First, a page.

Embargo: 0501H UK time (0001H Toronto time) Friday 15 June
Experts at this week’s Global Hepatitis Summit in Toronto, Canada (June 14-17) are calling for all children globally to receive the hepatitis B vaccination at birth, as recommended by the World Health Organization (WHO)*. The host nation Canada**, Germany, Austria and Ireland are the developed countries that do not have a birth dose vaccination schedule for hepatitis B, whereas a host of others, including the UK, France, Sweden, Norway and Italy only have the birth dose for children born to hepatitis B infected mothers.
“The best way to protect all children from potential infection with the hepatitis B virus is with a vaccination with 24 hours of birth, as recommended by WHO,” says Professor Harry Janssen, Director of the Toronto Centre for Liver Disease, based at the University of Toronto and Toronto General Hospital, ON, Canada.
“There is a misconception that we only need to offer older children vaccination in the years before they become sexually active, since sexual activity is one of the routes of transmission. However, all babies and young children face other risks of blood to blood transmission from the moment they are born. This can happen through household contacts, at school playing together with other children and in many other places.”
He adds that even in countries that vaccinate children at birth only when the mother has hepatitis B, this system is prone to error and some mothers and babies could slip through the net. “This adds a lot of complexity to the system and mistakes can be made. If that systems fails children will get unnecessarily infected with this terrible virus at birth,” says Professor Janssen, who is the Chair of The Global Hepatitis Summit.
Furthermore, not only are infants and young children among those at the highest risk for infection, hepatitis B has the worst impact when it infects babies or young children, since more than 90% of babies and young infants that are infected will develop a chronic hepatitis B infection -chronic infections can, if left untreated, cause progression to liver cirrhosis, liver cancer, and death. While the risk of this progression is highest when infected under age 1 year, up to 50% of young children between 1 and 5 years who are infected will also develop a chronic hepatitis B infection. For anyone over 18, only 5-10% of those infected will go on develop chronic hepatitis B.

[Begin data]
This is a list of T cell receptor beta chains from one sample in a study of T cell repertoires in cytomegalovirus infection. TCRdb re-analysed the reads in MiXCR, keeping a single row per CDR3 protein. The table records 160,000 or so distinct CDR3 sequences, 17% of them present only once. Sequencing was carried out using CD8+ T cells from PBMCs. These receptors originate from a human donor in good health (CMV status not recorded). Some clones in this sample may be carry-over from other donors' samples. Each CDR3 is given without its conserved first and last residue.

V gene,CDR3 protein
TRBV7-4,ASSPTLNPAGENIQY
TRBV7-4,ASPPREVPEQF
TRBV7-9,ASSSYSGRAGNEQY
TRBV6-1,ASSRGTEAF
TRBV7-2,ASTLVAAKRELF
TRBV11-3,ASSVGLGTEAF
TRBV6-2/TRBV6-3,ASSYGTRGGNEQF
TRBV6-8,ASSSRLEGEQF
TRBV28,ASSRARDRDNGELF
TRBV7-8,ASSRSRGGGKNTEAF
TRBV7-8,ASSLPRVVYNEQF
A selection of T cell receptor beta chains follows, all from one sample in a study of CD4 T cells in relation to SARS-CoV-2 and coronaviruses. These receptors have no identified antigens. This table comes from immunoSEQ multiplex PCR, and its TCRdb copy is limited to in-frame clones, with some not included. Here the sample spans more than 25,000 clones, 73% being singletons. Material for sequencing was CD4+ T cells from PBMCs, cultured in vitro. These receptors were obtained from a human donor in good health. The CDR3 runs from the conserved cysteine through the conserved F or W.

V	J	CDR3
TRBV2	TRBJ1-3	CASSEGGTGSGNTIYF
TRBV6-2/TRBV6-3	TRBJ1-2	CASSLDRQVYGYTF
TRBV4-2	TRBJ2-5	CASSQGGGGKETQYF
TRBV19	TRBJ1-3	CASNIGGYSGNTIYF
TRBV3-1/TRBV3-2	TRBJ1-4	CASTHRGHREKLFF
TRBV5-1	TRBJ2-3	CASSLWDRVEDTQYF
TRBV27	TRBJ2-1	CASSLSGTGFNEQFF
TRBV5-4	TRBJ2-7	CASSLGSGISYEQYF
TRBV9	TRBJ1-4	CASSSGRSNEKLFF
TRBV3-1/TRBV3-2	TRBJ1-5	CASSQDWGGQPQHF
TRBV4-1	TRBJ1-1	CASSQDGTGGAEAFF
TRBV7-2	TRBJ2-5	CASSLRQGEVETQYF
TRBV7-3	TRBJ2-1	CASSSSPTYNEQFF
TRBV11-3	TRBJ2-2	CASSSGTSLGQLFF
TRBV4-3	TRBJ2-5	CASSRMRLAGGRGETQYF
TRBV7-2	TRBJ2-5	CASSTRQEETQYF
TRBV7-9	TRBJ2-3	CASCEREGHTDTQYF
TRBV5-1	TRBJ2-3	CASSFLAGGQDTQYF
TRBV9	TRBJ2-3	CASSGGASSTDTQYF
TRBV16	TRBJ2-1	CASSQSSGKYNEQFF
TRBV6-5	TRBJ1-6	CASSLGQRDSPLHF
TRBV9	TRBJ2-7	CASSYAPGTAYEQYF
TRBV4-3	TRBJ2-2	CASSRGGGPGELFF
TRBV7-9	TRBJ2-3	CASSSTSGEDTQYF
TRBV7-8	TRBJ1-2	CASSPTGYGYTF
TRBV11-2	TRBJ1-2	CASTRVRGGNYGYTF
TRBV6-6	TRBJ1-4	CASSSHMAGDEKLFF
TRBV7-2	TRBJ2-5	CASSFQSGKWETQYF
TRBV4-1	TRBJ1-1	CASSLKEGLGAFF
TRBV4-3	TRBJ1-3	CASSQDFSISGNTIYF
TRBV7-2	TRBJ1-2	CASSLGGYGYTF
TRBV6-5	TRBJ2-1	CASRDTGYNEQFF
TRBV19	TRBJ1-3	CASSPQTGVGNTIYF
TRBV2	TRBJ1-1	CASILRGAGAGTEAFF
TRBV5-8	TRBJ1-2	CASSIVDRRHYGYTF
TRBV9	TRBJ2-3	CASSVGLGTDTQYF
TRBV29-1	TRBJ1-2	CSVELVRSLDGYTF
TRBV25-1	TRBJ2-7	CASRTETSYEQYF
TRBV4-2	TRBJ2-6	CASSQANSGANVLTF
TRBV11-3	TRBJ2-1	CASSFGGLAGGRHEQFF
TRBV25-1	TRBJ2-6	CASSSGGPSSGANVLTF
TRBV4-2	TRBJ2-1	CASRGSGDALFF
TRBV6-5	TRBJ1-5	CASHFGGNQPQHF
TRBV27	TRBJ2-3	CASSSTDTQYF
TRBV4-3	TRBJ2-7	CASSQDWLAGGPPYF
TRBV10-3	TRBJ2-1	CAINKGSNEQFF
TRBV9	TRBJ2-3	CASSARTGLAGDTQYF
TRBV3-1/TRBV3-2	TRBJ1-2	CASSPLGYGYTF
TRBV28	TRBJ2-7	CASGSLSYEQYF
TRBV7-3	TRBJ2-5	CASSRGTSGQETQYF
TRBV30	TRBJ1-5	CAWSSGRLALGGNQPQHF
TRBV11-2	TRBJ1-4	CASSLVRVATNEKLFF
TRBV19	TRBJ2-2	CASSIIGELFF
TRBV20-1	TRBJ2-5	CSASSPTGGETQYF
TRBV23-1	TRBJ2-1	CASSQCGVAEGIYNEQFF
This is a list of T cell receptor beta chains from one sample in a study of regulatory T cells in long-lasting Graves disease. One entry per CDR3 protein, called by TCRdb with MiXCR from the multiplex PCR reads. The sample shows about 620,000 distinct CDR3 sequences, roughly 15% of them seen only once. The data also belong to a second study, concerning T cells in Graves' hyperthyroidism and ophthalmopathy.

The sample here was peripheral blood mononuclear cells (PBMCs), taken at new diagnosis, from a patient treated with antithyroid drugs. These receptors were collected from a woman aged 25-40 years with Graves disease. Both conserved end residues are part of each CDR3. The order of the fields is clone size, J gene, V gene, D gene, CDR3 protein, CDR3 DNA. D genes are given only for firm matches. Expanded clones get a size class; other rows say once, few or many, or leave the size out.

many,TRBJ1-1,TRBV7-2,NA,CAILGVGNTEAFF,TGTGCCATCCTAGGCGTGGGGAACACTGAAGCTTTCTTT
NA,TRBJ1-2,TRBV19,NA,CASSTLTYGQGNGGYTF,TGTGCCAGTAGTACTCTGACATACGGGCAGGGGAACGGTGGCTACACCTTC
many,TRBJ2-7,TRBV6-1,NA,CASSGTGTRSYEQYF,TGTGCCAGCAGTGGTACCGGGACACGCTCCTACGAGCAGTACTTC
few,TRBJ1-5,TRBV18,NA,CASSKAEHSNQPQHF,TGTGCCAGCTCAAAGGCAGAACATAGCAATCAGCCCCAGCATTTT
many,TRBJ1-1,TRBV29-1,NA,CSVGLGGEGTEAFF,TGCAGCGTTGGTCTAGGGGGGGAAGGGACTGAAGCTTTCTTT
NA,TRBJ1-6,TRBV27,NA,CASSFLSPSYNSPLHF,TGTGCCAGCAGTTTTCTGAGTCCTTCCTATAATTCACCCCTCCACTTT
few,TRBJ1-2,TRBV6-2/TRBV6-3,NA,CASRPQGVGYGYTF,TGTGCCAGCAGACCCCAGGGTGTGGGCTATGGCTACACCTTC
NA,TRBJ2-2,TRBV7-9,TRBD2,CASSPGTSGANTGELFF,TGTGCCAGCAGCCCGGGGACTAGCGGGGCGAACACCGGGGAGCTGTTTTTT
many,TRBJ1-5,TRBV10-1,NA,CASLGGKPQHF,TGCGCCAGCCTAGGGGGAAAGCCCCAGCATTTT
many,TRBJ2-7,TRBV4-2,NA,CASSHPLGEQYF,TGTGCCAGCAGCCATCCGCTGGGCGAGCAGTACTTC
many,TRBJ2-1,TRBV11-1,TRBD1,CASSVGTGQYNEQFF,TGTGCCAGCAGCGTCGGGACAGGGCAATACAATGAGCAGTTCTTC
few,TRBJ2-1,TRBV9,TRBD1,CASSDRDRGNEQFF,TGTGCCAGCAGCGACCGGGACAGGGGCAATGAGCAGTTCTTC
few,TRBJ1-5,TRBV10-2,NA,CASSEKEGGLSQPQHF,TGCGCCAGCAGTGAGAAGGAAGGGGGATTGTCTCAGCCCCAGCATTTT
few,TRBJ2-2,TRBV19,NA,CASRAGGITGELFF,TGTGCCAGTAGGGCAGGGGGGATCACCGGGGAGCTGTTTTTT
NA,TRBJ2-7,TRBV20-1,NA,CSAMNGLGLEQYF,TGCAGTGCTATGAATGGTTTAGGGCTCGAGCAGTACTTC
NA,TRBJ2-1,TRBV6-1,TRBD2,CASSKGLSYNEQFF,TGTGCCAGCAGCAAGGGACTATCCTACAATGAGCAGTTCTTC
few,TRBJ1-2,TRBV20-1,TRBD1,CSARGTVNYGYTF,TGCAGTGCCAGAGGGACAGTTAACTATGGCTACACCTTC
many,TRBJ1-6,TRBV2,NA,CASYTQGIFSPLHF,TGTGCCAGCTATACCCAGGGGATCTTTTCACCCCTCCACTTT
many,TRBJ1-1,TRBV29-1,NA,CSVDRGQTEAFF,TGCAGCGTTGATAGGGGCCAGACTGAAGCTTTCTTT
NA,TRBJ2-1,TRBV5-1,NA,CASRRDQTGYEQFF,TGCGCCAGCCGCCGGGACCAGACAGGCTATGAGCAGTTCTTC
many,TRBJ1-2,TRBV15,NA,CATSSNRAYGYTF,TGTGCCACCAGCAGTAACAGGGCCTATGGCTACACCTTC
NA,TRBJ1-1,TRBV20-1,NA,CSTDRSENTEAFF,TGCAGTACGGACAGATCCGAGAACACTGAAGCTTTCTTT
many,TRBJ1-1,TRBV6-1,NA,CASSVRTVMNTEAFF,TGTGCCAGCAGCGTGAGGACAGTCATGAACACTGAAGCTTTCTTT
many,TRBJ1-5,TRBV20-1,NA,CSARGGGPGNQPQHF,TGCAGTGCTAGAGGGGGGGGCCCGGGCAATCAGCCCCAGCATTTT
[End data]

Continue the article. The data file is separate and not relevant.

WHO recommends* that all infants should receive their first dose of vaccine as soon as possible after birth, preferably within 24 hours. In some parts of Canada including Ontario, the home of 38% of Canada’s population, most children are not vaccinated until 12 years old. Even in countries where improvements have been made, things could be made better still. For example, the UK is now offering the first hepatitis B vaccination to babies at 8 weeks (since 2017). “But why leave any babies exposed, even for 8 weeks?” asks Professor Janssen. “If eventually all children will be offered this vaccine anyway in most developed countries, why don’t we end the lottery and ensure they are protected from birth, when potential infection has the worst impact?”
He adds: “Birth dose vaccination will reduce new cases of hepatitis B among children worldwide to near zero and remove the chance that any of them will become chronically infected. It is also much easier logistically to vaccinate children at birth because after the first dose the 2 follow-up vaccinations can be combined with other vaccines given in their first year, and this protection will usually last their lifetime.”
A recent study** published in The Lancet Gastroenterology & Hepatology by Dr Homie Razavi and colleagues shows that some 300 million people worldwide are infected with hepatitis B.
Notes to editors:
Click here for a global graph showing which countries are implementing birth dose vaccination for hepatitis B
*Click here for details on WHO recommendations for hepatitis B vaccination
**For details of the different hepatitis B vaccination policies across Canadian Provinces and Territories, please click here and scroll down the page (Source: Government of Canada: Canadian Immunization Guide)
***the latest data on hepatitis B estimates were published by The Polaris Observatory, Center for Disease Analysis, Lafayette, CO, USA. See:
Media coverage (note this work was especially targeted to Canadian Media)